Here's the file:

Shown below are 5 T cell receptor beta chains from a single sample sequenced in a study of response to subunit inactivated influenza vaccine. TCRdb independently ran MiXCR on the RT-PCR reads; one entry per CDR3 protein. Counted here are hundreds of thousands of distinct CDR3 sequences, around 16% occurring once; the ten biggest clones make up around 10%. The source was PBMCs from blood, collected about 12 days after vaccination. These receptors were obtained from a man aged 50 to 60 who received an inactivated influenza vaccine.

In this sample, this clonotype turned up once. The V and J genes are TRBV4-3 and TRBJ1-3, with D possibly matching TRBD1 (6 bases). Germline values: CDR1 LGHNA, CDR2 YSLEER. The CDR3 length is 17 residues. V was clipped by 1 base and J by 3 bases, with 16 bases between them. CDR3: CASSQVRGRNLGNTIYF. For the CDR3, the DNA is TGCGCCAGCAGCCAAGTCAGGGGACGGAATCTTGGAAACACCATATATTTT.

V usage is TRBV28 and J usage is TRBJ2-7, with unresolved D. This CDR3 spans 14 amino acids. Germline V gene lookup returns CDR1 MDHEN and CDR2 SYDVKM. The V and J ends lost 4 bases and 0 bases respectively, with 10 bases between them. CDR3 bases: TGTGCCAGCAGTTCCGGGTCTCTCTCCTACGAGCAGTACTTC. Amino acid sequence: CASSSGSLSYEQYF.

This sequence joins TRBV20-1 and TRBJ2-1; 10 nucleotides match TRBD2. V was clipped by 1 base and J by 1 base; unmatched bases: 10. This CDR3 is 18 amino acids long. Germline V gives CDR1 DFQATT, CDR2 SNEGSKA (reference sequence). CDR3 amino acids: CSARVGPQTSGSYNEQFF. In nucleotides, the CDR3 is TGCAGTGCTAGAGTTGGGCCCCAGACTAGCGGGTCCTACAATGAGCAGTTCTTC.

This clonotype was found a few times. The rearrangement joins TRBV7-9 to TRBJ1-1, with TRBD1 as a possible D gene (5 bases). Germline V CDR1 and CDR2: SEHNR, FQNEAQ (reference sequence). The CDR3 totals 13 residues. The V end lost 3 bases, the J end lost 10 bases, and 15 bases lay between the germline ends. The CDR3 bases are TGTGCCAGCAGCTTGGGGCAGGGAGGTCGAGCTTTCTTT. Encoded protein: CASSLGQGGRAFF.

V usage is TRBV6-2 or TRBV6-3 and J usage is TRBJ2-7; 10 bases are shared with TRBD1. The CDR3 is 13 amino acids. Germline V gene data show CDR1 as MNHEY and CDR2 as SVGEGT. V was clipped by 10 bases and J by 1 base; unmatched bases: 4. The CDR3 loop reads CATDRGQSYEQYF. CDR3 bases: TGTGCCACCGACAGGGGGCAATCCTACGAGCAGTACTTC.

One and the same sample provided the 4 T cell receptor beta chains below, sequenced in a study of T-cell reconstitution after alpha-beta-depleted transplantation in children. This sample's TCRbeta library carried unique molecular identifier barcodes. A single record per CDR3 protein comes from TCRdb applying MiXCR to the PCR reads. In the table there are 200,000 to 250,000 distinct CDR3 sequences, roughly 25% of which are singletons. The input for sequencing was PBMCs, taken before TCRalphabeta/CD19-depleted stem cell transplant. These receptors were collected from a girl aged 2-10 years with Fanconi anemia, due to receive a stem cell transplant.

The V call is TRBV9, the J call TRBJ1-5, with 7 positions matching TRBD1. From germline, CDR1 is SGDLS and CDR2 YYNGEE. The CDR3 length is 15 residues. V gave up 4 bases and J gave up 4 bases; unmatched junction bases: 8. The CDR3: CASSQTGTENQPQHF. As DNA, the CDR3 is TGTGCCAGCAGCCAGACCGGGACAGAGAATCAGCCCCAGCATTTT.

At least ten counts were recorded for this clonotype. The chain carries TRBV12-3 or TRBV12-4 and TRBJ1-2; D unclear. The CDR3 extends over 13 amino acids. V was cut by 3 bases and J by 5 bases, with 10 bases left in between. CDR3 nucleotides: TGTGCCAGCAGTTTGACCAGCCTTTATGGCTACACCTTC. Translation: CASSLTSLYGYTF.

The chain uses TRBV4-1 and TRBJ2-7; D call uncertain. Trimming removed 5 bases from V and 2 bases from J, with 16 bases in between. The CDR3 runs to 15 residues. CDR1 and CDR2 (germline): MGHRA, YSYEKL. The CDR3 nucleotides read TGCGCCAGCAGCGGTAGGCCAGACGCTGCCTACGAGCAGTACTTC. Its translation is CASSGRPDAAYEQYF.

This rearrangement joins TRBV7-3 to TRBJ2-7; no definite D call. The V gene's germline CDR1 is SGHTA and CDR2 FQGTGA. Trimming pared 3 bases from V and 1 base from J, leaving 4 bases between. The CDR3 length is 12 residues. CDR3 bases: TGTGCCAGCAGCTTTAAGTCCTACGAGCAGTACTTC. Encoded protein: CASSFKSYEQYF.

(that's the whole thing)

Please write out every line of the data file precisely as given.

Shown below are 5 T cell receptor beta chains from a single sample sequenced in a study of response to subunit inactivated influenza vaccine. TCRdb independently ran MiXCR on the RT-PCR reads; one entry per CDR3 protein. Counted here are hundreds of thousands of distinct CDR3 sequences, around 16% occurring once; the ten biggest clones make up around 10%. The source was PBMCs from blood, collected about 12 days after vaccination. These receptors were obtained from a man aged 50 to 60 who received an inactivated influenza vaccine.

In this sample, this clonotype turned up once. The V and J genes are TRBV4-3 and TRBJ1-3, with D possibly matching TRBD1 (6 bases). Germline values: CDR1 LGHNA, CDR2 YSLEER. The CDR3 length is 17 residues. V was clipped by 1 base and J by 3 bases, with 16 bases between them. CDR3: CASSQVRGRNLGNTIYF. For the CDR3, the DNA is TGCGCCAGCAGCCAAGTCAGGGGACGGAATCTTGGAAACACCATATATTTT.

V usage is TRBV28 and J usage is TRBJ2-7, with unresolved D. This CDR3 spans 14 amino acids. Germline V gene lookup returns CDR1 MDHEN and CDR2 SYDVKM. The V and J ends lost 4 bases and 0 bases respectively, with 10 bases between them. CDR3 bases: TGTGCCAGCAGTTCCGGGTCTCTCTCCTACGAGCAGTACTTC. Amino acid sequence: CASSSGSLSYEQYF.

This sequence joins TRBV20-1 and TRBJ2-1; 10 nucleotides match TRBD2. V was clipped by 1 base and J by 1 base; unmatched bases: 10. This CDR3 is 18 amino acids long. Germline V gives CDR1 DFQATT, CDR2 SNEGSKA (reference sequence). CDR3 amino acids: CSARVGPQTSGSYNEQFF. In nucleotides, the CDR3 is TGCAGTGCTAGAGTTGGGCCCCAGACTAGCGGGTCCTACAATGAGCAGTTCTTC.

This clonotype was found a few times. The rearrangement joins TRBV7-9 to TRBJ1-1, with TRBD1 as a possible D gene (5 bases). Germline V CDR1 and CDR2: SEHNR, FQNEAQ (reference sequence). The CDR3 totals 13 residues. The V end lost 3 bases, the J end lost 10 bases, and 15 bases lay between the germline ends. The CDR3 bases are TGTGCCAGCAGCTTGGGGCAGGGAGGTCGAGCTTTCTTT. Encoded protein: CASSLGQGGRAFF.

V usage is TRBV6-2 or TRBV6-3 and J usage is TRBJ2-7; 10 bases are shared with TRBD1. The CDR3 is 13 amino acids. Germline V gene data show CDR1 as MNHEY and CDR2 as SVGEGT. V was clipped by 10 bases and J by 1 base; unmatched bases: 4. The CDR3 loop reads CATDRGQSYEQYF. CDR3 bases: TGTGCCACCGACAGGGGGCAATCCTACGAGCAGTACTTC.

One and the same sample provided the 4 T cell receptor beta chains below, sequenced in a study of T-cell reconstitution after alpha-beta-depleted transplantation in children. This sample's TCRbeta library carried unique molecular identifier barcodes. A single record per CDR3 protein comes from TCRdb applying MiXCR to the PCR reads. In the table there are 200,000 to 250,000 distinct CDR3 sequences, roughly 25% of which are singletons. The input for sequencing was PBMCs, taken before TCRalphabeta/CD19-depleted stem cell transplant. These receptors were collected from a girl aged 2-10 years with Fanconi anemia, due to receive a stem cell transplant.

The V call is TRBV9, the J call TRBJ1-5, with 7 positions matching TRBD1. From germline, CDR1 is SGDLS and CDR2 YYNGEE. The CDR3 length is 15 residues. V gave up 4 bases and J gave up 4 bases; unmatched junction bases: 8. The CDR3: CASSQTGTENQPQHF. As DNA, the CDR3 is TGTGCCAGCAGCCAGACCGGGACAGAGAATCAGCCCCAGCATTTT.

At least ten counts were recorded for this clonotype. The chain carries TRBV12-3 or TRBV12-4 and TRBJ1-2; D unclear. The CDR3 extends over 13 amino acids. V was cut by 3 bases and J by 5 bases, with 10 bases left in between. CDR3 nucleotides: TGTGCCAGCAGTTTGACCAGCCTTTATGGCTACACCTTC. Translation: CASSLTSLYGYTF.

The chain uses TRBV4-1 and TRBJ2-7; D call uncertain. Trimming removed 5 bases from V and 2 bases from J, with 16 bases in between. The CDR3 runs to 15 residues. CDR1 and CDR2 (germline): MGHRA, YSYEKL. The CDR3 nucleotides read TGCGCCAGCAGCGGTAGGCCAGACGCTGCCTACGAGCAGTACTTC. Its translation is CASSGRPDAAYEQYF.

This rearrangement joins TRBV7-3 to TRBJ2-7; no definite D call. The V gene's germline CDR1 is SGHTA and CDR2 FQGTGA. Trimming pared 3 bases from V and 1 base from J, leaving 4 bases between. The CDR3 length is 12 residues. CDR3 bases: TGTGCCAGCAGCTTTAAGTCCTACGAGCAGTACTTC. Encoded protein: CASSFKSYEQYF.